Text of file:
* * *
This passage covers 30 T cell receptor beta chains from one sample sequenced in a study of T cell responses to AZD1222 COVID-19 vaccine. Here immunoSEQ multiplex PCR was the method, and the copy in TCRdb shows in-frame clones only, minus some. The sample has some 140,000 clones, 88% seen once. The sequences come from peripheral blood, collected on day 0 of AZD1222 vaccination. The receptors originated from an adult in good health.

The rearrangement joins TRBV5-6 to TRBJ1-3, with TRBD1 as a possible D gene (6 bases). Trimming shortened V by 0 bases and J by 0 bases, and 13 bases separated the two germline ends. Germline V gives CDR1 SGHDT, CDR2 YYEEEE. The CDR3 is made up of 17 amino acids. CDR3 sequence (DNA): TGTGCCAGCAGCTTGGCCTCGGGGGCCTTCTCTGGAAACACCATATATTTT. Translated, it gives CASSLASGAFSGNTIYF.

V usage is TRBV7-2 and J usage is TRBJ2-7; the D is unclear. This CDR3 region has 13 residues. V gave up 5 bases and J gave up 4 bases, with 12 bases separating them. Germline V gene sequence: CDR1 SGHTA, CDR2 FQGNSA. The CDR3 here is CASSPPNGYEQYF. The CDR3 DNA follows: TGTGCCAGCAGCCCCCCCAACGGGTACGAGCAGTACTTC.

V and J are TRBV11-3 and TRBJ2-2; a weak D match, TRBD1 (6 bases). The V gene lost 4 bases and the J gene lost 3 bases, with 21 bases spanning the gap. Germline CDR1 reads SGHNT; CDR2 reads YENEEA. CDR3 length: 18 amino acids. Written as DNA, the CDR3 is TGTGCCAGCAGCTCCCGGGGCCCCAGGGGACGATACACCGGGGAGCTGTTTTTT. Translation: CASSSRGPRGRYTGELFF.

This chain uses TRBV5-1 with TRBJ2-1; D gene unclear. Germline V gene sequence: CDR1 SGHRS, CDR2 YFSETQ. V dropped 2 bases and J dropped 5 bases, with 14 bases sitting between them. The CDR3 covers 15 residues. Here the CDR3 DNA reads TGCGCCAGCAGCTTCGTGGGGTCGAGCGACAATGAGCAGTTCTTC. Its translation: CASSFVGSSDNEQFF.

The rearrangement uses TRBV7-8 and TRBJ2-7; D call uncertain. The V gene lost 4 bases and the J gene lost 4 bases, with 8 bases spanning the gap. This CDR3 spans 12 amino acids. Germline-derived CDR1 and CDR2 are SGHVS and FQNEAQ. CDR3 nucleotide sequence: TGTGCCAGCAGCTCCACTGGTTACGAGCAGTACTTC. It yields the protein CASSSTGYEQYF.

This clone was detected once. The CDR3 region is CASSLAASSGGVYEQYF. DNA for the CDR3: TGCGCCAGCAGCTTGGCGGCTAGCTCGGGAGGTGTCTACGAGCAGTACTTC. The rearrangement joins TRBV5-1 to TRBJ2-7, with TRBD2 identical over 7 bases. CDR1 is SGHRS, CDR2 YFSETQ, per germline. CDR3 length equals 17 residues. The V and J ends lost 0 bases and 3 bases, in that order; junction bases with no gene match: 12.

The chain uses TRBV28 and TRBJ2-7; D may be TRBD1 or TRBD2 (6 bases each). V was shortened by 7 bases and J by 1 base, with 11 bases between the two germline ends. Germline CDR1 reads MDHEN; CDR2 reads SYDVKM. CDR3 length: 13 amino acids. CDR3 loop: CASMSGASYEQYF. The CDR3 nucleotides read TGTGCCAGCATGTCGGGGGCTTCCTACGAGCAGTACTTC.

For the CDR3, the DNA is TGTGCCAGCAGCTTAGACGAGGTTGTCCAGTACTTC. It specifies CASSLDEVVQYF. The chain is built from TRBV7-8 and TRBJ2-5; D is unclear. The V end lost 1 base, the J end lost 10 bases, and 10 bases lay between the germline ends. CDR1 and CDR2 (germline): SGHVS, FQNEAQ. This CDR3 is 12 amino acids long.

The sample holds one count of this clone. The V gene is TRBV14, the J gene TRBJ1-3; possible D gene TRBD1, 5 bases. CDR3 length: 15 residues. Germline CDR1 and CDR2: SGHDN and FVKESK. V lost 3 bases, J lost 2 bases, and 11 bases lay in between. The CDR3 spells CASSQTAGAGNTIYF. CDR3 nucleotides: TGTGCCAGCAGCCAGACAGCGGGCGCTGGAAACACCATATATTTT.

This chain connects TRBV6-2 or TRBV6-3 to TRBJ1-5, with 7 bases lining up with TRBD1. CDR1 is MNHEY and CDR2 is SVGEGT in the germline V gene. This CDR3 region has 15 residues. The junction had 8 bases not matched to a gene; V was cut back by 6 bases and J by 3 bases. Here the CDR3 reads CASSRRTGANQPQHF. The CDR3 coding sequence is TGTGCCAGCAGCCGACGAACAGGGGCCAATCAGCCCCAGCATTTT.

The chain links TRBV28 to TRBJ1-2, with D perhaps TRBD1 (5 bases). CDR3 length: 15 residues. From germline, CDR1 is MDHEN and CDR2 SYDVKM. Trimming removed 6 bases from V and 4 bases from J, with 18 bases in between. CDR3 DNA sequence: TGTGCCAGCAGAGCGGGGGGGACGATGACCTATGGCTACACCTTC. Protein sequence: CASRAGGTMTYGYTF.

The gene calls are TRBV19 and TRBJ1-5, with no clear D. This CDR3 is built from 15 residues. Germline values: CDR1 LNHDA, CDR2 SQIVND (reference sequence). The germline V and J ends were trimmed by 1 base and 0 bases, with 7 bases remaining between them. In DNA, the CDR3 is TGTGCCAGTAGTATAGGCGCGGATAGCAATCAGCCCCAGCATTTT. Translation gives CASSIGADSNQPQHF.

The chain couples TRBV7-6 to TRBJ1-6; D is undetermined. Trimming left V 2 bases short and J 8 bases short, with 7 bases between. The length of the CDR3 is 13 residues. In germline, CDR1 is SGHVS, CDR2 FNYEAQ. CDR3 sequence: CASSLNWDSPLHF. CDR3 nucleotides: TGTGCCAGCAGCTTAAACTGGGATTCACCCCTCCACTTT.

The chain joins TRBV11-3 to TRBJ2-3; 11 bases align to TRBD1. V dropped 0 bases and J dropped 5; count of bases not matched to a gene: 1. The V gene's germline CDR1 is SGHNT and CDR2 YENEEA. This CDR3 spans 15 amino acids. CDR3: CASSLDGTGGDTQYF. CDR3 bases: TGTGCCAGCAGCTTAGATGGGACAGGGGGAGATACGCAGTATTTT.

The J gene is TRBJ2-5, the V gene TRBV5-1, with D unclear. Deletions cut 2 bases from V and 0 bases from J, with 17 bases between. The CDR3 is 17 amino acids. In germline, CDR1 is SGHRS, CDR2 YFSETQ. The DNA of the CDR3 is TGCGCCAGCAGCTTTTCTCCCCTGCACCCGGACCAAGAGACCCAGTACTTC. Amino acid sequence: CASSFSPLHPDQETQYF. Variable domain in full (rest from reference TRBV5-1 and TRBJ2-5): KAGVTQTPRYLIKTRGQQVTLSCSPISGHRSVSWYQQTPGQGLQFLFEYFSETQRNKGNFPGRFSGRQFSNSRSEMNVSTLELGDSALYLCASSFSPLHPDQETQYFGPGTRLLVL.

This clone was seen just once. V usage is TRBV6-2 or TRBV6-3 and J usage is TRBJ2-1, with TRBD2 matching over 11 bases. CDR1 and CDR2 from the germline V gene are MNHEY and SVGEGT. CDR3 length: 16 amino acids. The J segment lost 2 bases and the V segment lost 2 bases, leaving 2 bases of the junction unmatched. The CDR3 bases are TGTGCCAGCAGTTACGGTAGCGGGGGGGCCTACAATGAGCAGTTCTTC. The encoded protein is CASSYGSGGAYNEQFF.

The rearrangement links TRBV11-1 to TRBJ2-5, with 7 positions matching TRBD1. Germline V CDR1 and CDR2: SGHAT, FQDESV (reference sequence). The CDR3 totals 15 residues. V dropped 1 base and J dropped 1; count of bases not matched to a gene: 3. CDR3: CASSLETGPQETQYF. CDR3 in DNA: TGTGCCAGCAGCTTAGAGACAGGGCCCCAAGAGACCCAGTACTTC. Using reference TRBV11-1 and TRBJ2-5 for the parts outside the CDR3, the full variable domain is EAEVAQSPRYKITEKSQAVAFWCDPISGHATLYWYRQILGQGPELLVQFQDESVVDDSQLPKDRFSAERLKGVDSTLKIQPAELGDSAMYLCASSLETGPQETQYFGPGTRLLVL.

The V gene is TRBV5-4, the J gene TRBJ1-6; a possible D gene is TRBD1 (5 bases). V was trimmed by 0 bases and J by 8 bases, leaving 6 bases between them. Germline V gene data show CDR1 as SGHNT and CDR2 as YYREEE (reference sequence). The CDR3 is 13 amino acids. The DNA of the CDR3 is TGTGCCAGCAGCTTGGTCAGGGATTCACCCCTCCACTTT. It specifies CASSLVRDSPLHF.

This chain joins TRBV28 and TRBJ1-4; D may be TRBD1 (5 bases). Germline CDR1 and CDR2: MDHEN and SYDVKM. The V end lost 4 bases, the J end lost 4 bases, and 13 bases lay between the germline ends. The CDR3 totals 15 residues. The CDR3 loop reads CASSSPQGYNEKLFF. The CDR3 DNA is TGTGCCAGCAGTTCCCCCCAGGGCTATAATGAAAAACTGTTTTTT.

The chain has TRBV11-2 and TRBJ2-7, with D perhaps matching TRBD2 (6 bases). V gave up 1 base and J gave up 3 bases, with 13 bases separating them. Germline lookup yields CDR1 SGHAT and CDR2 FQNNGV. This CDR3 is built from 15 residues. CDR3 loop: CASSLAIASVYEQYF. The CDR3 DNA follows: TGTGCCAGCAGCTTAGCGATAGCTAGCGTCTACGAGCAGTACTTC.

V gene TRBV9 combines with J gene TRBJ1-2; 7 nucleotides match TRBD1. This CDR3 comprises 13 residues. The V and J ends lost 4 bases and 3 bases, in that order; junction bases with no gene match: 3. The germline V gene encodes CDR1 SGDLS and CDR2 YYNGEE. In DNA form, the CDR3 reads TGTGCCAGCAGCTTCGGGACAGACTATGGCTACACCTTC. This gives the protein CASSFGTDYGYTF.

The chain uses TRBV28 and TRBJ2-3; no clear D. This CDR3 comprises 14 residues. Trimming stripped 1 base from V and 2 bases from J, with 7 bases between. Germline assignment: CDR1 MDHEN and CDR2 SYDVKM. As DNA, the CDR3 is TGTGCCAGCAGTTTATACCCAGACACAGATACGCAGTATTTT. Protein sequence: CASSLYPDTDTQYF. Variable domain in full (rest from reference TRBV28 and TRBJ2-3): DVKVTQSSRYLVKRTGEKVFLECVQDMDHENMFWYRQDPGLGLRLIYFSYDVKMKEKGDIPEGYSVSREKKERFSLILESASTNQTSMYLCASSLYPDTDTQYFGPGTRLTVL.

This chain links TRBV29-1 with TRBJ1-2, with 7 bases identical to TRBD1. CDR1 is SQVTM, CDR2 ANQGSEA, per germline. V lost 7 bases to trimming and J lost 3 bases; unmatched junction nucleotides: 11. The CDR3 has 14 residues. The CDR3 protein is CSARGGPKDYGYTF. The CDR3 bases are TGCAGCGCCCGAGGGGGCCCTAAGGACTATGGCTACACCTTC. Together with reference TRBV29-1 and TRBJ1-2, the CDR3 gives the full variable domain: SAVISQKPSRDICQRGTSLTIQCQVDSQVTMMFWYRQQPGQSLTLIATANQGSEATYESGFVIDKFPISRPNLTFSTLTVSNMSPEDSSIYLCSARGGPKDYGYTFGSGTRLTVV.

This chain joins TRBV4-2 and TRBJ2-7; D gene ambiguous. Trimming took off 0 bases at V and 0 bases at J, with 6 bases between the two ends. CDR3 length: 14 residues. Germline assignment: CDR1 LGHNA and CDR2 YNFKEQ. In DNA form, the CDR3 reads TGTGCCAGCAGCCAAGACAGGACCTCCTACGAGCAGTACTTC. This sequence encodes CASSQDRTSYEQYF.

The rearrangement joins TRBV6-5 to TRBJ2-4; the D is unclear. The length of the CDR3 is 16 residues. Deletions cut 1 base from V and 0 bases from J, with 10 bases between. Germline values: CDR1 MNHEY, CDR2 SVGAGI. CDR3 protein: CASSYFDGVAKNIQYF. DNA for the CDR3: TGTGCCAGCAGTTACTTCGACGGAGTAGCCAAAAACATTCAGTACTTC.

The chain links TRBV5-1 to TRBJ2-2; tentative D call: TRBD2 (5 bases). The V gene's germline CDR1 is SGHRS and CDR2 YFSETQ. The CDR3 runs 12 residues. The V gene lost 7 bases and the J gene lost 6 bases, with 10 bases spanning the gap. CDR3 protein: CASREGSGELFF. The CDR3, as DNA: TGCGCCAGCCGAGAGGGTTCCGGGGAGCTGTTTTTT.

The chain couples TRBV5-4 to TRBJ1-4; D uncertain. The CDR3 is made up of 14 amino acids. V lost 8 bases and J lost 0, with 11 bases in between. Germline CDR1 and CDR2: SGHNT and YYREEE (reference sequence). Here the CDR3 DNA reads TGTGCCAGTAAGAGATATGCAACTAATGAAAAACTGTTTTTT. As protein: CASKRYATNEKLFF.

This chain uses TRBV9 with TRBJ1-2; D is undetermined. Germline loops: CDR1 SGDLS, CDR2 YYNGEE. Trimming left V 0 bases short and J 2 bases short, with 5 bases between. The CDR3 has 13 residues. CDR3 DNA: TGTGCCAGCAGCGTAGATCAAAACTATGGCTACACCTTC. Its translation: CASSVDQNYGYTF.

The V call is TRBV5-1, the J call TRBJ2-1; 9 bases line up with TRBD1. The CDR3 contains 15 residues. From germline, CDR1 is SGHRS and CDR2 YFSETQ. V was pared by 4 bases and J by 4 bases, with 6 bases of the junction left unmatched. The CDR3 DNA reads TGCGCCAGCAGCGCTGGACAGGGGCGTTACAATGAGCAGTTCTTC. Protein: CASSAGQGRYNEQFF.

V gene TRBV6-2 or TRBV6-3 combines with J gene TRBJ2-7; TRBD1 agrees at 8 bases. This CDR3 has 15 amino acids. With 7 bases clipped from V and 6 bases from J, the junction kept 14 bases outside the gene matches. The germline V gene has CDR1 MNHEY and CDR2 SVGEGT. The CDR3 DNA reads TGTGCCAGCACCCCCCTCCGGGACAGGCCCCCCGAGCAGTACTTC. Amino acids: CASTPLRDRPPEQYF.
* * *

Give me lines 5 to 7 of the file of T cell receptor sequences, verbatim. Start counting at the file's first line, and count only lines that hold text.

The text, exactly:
This chain uses TRBV5-1 with TRBJ2-1; D gene unclear. Germline V gene sequence: CDR1 SGHRS, CDR2 YFSETQ. V dropped 2 bases and J dropped 5 bases, with 14 bases sitting between them. The CDR3 covers 15 residues. Here the CDR3 DNA reads TGCGCCAGCAGCTTCGTGGGGTCGAGCGACAATGAGCAGTTCTTC. Its translation: CASSFVGSSDNEQFF.

The rearrangement uses TRBV7-8 and TRBJ2-7; D call uncertain. The V gene lost 4 bases and the J gene lost 4 bases, with 8 bases spanning the gap. This CDR3 spans 12 amino acids. Germline-derived CDR1 and CDR2 are SGHVS and FQNEAQ. CDR3 nucleotide sequence: TGTGCCAGCAGCTCCACTGGTTACGAGCAGTACTTC. It yields the protein CASSSTGYEQYF.

This clone was detected once. The CDR3 region is CASSLAASSGGVYEQYF. DNA for the CDR3: TGCGCCAGCAGCTTGGCGGCTAGCTCGGGAGGTGTCTACGAGCAGTACTTC. The rearrangement joins TRBV5-1 to TRBJ2-7, with TRBD2 identical over 7 bases. CDR1 is SGHRS, CDR2 YFSETQ, per germline. CDR3 length equals 17 residues. The V and J ends lost 0 bases and 3 bases, in that order; junction bases with no gene match: 12.